While most of the harm doctors cause their patients is unintentional, in some instances, the failings of a physician will be so egregious that they will be deemed deliberate. Generally, claims that a doctor was deliberately indifferent to a patient’s medical needs only arise in the context of treatment rendered to an incarcerated individual. There are key differences between deliberate indifference and medical malpractice claims, as discussed in a recent Maryland case, and it is critical that anyone harmed by inadequate medical care in prison understand the distinctions before pursuing claims against the parties responsible for their harm. If you were hurt because of the negligent or intentional acts of a doctor, it is wise to talk to a Maryland medical malpractice attorney about what claims you might be able to pursue.
Facts of the Case
It is reported that the plaintiff, acting as the personal representative of the estate of a deceased inmate, filed a complaint against the defendants, alleging that they were deliberately indifferent to the inmate’s serious medical needs while in custody at a Maryland detention center, resulting in his death. The defendant moved to dismiss the plaintiff’s case, alleging she failed to state a claim for which relief could be granted. The trial court determined that although the complaint included sufficient claims of medical negligence against the defendants, it did not provide grounds for a constitutional violation against them. As a result, the district court dismissed the plaintiff’s complaint. The plaintiff appealed.
Deliberate Indifference Versus Medical Malpractice Claims
On appeal, the court reversed the trial court ruling. In its opinion, the court explained that to establish deliberate indifference, the plaintiff must show both an objective and subjective element. In other words, they must demonstrate that the decedent was exposed to a substantial risk of harm, which is the objective test, and that the prison officials knew about and disregarded this risk, which is the subject test.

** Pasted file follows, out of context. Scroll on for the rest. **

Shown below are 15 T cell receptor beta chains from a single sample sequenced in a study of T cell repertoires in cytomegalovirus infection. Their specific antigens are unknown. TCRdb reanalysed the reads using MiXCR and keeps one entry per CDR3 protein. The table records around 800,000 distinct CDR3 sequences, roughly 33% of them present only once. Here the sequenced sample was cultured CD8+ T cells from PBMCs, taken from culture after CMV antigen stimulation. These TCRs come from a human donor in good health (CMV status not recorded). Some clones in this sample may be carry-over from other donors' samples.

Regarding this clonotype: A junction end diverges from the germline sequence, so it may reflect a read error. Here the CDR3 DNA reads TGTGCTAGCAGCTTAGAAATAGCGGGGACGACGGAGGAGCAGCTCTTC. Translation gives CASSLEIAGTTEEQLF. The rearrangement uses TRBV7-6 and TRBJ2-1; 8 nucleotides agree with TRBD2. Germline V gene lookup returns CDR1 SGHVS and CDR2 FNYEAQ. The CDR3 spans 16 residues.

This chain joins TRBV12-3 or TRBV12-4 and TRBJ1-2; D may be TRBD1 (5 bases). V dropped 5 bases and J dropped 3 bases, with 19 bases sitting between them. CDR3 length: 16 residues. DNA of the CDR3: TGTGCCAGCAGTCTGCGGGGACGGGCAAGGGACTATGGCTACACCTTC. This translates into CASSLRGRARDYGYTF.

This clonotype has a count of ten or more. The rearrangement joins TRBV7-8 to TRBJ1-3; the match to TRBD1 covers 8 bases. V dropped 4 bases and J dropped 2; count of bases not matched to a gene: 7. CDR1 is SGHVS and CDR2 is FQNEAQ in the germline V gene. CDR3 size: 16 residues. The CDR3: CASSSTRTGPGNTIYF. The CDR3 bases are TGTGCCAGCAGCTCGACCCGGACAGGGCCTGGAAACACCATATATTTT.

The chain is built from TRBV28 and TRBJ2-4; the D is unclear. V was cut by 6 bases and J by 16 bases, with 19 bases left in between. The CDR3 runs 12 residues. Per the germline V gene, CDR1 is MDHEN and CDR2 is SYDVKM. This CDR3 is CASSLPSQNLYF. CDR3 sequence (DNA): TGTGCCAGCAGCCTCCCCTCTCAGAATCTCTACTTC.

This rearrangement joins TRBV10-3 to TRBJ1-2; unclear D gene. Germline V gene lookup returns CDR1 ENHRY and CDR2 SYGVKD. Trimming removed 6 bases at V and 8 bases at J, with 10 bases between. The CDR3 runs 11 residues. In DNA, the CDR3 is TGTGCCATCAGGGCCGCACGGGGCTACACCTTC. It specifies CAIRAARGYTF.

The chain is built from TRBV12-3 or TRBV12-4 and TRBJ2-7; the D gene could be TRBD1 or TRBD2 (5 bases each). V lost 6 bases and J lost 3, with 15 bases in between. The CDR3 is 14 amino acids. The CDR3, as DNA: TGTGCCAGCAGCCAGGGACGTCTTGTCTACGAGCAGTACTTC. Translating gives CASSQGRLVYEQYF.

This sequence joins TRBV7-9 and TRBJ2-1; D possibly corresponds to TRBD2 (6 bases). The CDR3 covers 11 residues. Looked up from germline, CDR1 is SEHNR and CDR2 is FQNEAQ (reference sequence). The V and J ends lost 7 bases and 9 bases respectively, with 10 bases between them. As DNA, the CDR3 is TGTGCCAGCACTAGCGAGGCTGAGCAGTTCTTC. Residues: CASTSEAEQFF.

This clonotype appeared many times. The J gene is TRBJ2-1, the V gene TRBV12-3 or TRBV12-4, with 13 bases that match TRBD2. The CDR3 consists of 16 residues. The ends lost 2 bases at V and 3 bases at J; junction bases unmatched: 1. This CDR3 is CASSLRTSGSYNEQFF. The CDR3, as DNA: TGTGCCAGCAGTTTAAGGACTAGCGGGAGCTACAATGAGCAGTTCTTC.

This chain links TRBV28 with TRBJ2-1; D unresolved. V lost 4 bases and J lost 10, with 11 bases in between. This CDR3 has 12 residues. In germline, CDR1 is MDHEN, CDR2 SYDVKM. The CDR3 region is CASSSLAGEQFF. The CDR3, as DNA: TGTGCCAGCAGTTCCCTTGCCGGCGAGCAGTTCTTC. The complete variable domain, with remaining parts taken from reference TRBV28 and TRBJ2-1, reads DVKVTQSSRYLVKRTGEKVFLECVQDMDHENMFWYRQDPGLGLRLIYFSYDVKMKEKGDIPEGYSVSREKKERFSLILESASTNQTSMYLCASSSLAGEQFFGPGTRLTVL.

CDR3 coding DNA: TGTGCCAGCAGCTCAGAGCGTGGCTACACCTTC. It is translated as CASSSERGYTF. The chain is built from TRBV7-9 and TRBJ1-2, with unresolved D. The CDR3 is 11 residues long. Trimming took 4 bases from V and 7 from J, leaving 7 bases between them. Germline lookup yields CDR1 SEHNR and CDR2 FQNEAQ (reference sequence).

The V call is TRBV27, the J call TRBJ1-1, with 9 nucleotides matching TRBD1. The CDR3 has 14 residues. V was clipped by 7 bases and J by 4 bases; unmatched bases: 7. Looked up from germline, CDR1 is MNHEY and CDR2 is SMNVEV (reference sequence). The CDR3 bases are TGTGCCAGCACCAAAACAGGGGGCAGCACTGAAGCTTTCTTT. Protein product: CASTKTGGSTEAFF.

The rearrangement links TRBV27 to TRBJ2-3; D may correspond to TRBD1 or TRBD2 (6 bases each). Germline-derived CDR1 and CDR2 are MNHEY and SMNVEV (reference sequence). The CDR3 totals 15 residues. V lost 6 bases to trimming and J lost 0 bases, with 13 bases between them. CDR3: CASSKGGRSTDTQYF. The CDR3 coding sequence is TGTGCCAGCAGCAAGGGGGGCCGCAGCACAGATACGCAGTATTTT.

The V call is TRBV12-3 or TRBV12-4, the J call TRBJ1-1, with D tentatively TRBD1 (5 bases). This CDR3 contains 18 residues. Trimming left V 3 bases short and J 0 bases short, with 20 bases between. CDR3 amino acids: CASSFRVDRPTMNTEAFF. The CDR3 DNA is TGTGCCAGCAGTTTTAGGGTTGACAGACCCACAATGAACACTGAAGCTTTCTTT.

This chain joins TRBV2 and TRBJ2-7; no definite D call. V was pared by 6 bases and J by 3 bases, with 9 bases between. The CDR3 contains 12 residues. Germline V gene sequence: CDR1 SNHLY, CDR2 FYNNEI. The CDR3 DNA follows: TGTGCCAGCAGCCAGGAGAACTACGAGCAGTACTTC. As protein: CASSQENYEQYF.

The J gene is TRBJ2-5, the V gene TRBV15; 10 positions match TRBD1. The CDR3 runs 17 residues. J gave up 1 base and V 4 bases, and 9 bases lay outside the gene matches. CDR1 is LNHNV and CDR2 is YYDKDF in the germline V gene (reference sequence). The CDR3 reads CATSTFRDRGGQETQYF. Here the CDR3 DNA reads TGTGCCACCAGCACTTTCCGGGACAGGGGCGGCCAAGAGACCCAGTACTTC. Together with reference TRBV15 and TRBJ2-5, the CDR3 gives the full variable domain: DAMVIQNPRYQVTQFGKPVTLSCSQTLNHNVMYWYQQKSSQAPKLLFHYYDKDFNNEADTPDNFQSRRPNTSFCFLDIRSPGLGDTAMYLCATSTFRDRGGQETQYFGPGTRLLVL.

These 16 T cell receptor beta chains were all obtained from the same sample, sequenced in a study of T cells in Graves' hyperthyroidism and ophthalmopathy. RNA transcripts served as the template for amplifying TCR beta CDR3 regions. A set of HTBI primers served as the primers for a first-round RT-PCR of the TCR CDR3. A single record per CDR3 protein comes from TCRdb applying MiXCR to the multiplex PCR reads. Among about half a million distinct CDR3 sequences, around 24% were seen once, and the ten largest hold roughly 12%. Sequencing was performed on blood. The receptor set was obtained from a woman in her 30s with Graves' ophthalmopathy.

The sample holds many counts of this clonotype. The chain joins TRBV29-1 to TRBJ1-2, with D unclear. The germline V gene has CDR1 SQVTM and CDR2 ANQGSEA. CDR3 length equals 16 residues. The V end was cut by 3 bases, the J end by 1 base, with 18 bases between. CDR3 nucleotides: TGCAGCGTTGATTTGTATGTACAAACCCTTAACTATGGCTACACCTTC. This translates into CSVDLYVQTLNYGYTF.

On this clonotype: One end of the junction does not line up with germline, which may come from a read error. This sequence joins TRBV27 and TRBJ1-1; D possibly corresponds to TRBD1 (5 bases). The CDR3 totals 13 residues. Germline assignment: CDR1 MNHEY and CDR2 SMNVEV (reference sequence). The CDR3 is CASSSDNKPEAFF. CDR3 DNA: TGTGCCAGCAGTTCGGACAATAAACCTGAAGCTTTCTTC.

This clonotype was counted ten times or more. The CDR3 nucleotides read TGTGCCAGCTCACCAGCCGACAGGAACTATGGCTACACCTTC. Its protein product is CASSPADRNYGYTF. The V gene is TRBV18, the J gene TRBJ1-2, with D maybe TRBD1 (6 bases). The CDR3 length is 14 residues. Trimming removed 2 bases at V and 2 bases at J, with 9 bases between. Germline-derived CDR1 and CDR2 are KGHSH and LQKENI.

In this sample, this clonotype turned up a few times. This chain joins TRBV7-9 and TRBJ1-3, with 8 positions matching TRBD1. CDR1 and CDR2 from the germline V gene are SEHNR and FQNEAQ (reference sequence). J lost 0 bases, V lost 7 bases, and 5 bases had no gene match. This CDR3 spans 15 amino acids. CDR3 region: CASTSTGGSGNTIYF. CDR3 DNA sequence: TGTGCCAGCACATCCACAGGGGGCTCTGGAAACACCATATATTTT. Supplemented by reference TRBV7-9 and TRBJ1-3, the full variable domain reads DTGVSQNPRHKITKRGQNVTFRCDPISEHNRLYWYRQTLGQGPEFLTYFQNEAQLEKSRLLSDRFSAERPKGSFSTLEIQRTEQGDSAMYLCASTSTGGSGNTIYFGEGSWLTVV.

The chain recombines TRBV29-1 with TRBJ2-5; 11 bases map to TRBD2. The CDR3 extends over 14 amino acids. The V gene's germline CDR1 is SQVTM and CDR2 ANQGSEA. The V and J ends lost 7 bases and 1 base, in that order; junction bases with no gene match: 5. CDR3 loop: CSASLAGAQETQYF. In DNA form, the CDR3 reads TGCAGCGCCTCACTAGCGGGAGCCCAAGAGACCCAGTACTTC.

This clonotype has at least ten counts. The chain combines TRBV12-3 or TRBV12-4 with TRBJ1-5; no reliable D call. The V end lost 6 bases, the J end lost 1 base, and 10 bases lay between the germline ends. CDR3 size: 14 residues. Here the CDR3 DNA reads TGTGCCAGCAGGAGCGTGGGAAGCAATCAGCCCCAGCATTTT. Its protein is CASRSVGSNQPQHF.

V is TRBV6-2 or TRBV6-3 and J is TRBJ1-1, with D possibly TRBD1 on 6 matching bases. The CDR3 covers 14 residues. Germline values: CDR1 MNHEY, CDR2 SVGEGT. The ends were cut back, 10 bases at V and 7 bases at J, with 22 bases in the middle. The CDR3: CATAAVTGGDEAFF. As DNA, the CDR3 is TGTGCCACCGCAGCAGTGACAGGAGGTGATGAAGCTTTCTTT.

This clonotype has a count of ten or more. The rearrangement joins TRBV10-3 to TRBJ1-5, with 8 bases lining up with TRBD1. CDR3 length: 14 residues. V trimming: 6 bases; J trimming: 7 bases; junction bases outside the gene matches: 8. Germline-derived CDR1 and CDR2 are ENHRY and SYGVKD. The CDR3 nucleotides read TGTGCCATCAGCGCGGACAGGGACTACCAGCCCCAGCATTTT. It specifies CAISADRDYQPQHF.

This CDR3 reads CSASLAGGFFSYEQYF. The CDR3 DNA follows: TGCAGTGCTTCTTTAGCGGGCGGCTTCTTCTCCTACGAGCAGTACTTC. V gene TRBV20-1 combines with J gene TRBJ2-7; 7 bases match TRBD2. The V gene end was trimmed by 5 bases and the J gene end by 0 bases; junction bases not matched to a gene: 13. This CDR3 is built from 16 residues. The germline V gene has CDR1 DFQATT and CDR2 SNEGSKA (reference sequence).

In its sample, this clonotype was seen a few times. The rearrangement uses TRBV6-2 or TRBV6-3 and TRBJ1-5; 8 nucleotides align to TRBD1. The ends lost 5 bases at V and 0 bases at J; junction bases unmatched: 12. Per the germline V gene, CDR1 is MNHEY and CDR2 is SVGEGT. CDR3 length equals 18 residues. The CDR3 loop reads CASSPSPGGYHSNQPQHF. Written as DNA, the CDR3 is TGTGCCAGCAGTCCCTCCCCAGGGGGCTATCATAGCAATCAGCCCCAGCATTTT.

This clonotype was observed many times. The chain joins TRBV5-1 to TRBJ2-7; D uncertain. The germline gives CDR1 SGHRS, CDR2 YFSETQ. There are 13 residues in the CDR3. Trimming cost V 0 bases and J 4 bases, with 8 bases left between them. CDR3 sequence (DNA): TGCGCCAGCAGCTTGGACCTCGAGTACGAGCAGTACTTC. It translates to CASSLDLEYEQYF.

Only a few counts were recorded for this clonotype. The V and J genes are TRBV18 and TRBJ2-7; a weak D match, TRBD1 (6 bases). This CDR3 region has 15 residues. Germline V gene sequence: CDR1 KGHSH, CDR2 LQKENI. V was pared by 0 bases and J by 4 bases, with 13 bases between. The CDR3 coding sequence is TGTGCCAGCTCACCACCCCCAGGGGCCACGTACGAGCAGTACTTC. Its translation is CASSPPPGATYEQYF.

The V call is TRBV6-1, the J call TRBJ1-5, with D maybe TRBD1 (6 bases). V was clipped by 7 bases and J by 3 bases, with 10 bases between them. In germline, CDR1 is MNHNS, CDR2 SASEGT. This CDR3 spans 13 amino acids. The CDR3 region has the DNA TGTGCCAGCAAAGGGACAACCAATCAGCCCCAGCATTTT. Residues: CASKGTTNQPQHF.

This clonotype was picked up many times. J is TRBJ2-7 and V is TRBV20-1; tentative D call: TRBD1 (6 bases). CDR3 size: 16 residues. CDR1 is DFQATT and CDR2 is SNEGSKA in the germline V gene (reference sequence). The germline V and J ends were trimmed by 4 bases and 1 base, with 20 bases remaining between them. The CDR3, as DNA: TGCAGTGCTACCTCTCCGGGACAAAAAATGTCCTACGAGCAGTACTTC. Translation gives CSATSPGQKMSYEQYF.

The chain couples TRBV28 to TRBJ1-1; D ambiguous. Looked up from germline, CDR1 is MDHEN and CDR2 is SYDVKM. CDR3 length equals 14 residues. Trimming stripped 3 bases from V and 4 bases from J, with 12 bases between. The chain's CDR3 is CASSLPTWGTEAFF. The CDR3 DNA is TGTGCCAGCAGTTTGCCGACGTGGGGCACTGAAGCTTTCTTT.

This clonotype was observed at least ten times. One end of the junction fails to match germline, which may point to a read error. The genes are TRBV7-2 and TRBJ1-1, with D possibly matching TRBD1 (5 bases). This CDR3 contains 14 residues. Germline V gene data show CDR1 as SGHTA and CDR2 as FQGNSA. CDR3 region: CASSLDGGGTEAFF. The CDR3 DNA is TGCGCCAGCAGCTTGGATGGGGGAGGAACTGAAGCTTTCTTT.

The court found that the trial court accurately assessed the objective element of the subject case but disagreed with the trial court’s conclusion regarding the subjective element. Specifically, the court found that the plaintiff’s complaint provided detailed information on the inmate’s deteriorating health, the defendants’ awareness of the harm, and alleged protocol violations, indicating that the individual medical defendants were aware of the risk and ignored the inmate’s medical needs.
As such, the court determined that the plaintiff sufficiently alleged deliberate indifference by the individual medical defendants, satisfying the subjective element, disagreeing with the trial court’s characterization of the claim as a mere disagreement over treatment. Therefore, it reinstated the plaintiff’s claims.
Meet with an Experienced Maryland Attorney
Patients have the right to receive skilled medical care from their treatment providers, regardless of the setting in which the care occurs, and if doctors neglect to provide such care, their omissions may constitute medical malpractice. If you sustained losses due to a doctor’s recklessness, it is wise to meet with an attorney to discuss your options. The experienced Maryland attorneys of Arfaa Law Group can assess the facts of your case and advise you of your potential claims. You can reach us via our online form or by calling us at (410) 889-1850 to set up a conference.